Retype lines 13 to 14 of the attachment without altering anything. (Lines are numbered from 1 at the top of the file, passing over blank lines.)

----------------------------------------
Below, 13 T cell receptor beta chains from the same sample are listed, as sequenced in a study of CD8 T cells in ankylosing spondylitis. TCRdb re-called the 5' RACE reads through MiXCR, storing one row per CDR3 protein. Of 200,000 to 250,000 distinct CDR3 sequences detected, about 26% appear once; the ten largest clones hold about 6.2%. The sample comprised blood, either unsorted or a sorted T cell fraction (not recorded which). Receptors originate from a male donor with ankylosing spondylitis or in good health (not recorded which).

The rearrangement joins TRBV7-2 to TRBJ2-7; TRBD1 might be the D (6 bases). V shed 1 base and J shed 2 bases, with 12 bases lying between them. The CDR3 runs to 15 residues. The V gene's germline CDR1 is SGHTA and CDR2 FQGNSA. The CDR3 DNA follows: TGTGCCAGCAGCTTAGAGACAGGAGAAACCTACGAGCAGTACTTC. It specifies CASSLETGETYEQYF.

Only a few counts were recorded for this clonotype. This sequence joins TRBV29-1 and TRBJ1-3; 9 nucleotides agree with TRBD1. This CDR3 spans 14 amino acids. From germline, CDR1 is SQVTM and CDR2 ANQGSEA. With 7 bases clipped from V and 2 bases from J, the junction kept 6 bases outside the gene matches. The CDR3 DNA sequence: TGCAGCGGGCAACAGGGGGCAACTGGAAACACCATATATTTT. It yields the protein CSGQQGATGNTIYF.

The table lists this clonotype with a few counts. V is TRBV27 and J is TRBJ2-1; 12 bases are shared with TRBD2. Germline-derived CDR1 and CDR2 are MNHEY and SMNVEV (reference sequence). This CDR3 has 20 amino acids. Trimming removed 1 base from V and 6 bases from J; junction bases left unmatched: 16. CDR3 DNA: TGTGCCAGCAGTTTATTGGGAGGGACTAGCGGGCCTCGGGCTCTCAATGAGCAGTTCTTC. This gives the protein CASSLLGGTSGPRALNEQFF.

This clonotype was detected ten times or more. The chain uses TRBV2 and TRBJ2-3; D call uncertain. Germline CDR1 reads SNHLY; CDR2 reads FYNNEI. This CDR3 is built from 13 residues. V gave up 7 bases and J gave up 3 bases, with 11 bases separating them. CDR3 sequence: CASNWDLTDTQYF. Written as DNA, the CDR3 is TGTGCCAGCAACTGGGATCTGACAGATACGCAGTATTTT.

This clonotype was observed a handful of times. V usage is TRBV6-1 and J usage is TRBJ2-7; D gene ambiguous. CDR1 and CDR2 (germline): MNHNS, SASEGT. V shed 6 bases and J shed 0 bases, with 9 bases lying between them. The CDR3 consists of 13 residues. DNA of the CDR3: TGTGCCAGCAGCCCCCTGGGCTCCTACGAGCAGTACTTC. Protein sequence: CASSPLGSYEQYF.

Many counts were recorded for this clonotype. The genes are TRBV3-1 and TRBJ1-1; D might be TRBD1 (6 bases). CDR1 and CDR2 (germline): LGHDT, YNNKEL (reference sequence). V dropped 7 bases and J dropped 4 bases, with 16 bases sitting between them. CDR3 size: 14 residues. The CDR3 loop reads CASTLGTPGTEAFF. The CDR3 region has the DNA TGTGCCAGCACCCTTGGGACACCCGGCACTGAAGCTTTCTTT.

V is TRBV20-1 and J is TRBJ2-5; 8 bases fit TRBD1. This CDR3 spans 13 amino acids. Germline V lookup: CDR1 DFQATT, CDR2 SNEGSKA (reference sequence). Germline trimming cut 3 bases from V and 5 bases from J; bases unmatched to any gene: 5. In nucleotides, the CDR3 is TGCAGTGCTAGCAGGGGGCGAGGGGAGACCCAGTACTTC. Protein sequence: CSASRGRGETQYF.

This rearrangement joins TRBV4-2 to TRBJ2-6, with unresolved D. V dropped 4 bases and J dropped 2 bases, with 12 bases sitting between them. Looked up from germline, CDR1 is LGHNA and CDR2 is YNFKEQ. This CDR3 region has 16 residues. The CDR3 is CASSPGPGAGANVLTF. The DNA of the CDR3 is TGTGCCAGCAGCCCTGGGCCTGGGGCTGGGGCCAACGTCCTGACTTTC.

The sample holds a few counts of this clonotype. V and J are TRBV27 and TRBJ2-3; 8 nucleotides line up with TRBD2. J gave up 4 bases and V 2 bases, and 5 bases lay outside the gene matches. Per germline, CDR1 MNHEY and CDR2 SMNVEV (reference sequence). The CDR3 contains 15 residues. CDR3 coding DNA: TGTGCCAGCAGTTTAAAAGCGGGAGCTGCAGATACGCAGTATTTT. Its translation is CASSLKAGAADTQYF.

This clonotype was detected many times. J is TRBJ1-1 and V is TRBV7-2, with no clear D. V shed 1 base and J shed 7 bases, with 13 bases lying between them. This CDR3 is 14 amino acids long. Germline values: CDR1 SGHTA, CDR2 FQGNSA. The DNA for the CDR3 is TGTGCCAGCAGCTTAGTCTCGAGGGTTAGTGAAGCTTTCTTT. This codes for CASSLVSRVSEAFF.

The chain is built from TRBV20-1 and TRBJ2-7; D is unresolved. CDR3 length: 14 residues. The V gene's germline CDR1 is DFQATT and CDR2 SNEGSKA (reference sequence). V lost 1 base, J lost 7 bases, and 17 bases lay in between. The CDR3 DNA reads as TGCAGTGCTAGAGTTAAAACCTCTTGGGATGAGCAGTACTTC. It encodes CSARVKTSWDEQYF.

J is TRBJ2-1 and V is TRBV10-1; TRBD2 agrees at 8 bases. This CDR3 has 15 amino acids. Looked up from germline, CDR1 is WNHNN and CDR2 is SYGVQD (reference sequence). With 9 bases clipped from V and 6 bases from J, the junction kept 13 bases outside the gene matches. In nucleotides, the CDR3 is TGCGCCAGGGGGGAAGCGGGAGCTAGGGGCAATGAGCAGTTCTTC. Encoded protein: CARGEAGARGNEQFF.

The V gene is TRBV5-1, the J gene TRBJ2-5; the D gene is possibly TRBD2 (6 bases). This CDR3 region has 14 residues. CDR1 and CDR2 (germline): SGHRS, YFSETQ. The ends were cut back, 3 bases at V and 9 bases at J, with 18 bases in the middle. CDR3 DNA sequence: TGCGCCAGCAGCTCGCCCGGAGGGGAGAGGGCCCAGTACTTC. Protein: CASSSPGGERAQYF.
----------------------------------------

J is TRBJ2-1 and V is TRBV10-1; TRBD2 agrees at 8 bases. This CDR3 has 15 amino acids. Looked up from germline, CDR1 is WNHNN and CDR2 is SYGVQD (reference sequence). With 9 bases clipped from V and 6 bases from J, the junction kept 13 bases outside the gene matches. In nucleotides, the CDR3 is TGCGCCAGGGGGGAAGCGGGAGCTAGGGGCAATGAGCAGTTCTTC. Encoded protein: CARGEAGARGNEQFF.

The V gene is TRBV5-1, the J gene TRBJ2-5; the D gene is possibly TRBD2 (6 bases). This CDR3 region has 14 residues. CDR1 and CDR2 (germline): SGHRS, YFSETQ. The ends were cut back, 3 bases at V and 9 bases at J, with 18 bases in the middle. CDR3 DNA sequence: TGCGCCAGCAGCTCGCCCGGAGGGGAGAGGGCCCAGTACTTC. Protein: CASSSPGGERAQYF.